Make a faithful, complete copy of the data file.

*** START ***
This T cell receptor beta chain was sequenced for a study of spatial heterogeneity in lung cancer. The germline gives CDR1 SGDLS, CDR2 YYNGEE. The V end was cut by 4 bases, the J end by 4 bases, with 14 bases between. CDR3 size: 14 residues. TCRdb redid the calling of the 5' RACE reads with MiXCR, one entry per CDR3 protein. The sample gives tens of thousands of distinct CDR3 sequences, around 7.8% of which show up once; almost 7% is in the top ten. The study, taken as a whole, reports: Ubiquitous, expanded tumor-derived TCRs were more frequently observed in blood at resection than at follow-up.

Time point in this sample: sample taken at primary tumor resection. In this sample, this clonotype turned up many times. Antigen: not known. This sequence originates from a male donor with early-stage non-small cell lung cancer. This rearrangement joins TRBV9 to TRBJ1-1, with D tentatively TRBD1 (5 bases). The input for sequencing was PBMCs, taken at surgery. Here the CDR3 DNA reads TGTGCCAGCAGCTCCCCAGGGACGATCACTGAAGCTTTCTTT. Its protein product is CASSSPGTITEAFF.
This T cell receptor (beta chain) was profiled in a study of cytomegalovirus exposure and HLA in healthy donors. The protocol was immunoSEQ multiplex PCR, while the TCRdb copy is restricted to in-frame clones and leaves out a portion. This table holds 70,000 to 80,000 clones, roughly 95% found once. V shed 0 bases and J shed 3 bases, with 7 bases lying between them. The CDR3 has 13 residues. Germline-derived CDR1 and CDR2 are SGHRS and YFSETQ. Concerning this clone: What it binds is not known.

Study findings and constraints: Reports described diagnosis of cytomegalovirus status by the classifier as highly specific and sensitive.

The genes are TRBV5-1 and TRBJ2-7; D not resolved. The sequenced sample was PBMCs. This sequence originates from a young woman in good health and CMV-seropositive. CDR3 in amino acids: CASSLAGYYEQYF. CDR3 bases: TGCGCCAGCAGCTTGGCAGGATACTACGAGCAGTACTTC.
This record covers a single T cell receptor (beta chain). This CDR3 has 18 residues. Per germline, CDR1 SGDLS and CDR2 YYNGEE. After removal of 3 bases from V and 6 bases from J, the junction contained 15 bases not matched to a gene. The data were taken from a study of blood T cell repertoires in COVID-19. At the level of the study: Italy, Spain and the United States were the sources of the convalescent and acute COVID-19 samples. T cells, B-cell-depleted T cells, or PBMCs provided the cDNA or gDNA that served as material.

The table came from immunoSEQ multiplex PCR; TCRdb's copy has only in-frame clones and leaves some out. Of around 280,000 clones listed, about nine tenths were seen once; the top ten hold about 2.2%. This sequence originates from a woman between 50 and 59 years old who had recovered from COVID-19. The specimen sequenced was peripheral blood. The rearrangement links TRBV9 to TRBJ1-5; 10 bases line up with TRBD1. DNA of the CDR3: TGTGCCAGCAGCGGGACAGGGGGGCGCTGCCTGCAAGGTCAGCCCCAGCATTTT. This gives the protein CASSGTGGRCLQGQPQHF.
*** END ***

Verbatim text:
This T cell receptor beta chain was sequenced for a study of spatial heterogeneity in lung cancer. The germline gives CDR1 SGDLS, CDR2 YYNGEE. The V end was cut by 4 bases, the J end by 4 bases, with 14 bases between. CDR3 size: 14 residues. TCRdb redid the calling of the 5' RACE reads with MiXCR, one entry per CDR3 protein. The sample gives tens of thousands of distinct CDR3 sequences, around 7.8% of which show up once; almost 7% is in the top ten. The study, taken as a whole, reports: Ubiquitous, expanded tumor-derived TCRs were more frequently observed in blood at resection than at follow-up.

Time point in this sample: sample taken at primary tumor resection. In this sample, this clonotype turned up many times. Antigen: not known. This sequence originates from a male donor with early-stage non-small cell lung cancer. This rearrangement joins TRBV9 to TRBJ1-1, with D tentatively TRBD1 (5 bases). The input for sequencing was PBMCs, taken at surgery. Here the CDR3 DNA reads TGTGCCAGCAGCTCCCCAGGGACGATCACTGAAGCTTTCTTT. Its protein product is CASSSPGTITEAFF.
This T cell receptor (beta chain) was profiled in a study of cytomegalovirus exposure and HLA in healthy donors. The protocol was immunoSEQ multiplex PCR, while the TCRdb copy is restricted to in-frame clones and leaves out a portion. This table holds 70,000 to 80,000 clones, roughly 95% found once. V shed 0 bases and J shed 3 bases, with 7 bases lying between them. The CDR3 has 13 residues. Germline-derived CDR1 and CDR2 are SGHRS and YFSETQ. Concerning this clone: What it binds is not known.

Study findings and constraints: Reports described diagnosis of cytomegalovirus status by the classifier as highly specific and sensitive.

The genes are TRBV5-1 and TRBJ2-7; D not resolved. The sequenced sample was PBMCs. This sequence originates from a young woman in good health and CMV-seropositive. CDR3 in amino acids: CASSLAGYYEQYF. CDR3 bases: TGCGCCAGCAGCTTGGCAGGATACTACGAGCAGTACTTC.
This record covers a single T cell receptor (beta chain). This CDR3 has 18 residues. Per germline, CDR1 SGDLS and CDR2 YYNGEE. After removal of 3 bases from V and 6 bases from J, the junction contained 15 bases not matched to a gene. The data were taken from a study of blood T cell repertoires in COVID-19. At the level of the study: Italy, Spain and the United States were the sources of the convalescent and acute COVID-19 samples. T cells, B-cell-depleted T cells, or PBMCs provided the cDNA or gDNA that served as material.

The table came from immunoSEQ multiplex PCR; TCRdb's copy has only in-frame clones and leaves some out. Of around 280,000 clones listed, about nine tenths were seen once; the top ten hold about 2.2%. This sequence originates from a woman between 50 and 59 years old who had recovered from COVID-19. The specimen sequenced was peripheral blood. The rearrangement links TRBV9 to TRBJ1-5; 10 bases line up with TRBD1. DNA of the CDR3: TGTGCCAGCAGCGGGACAGGGGGGCGCTGCCTGCAAGGTCAGCCCCAGCATTTT. This gives the protein CASSGTGGRCLQGQPQHF.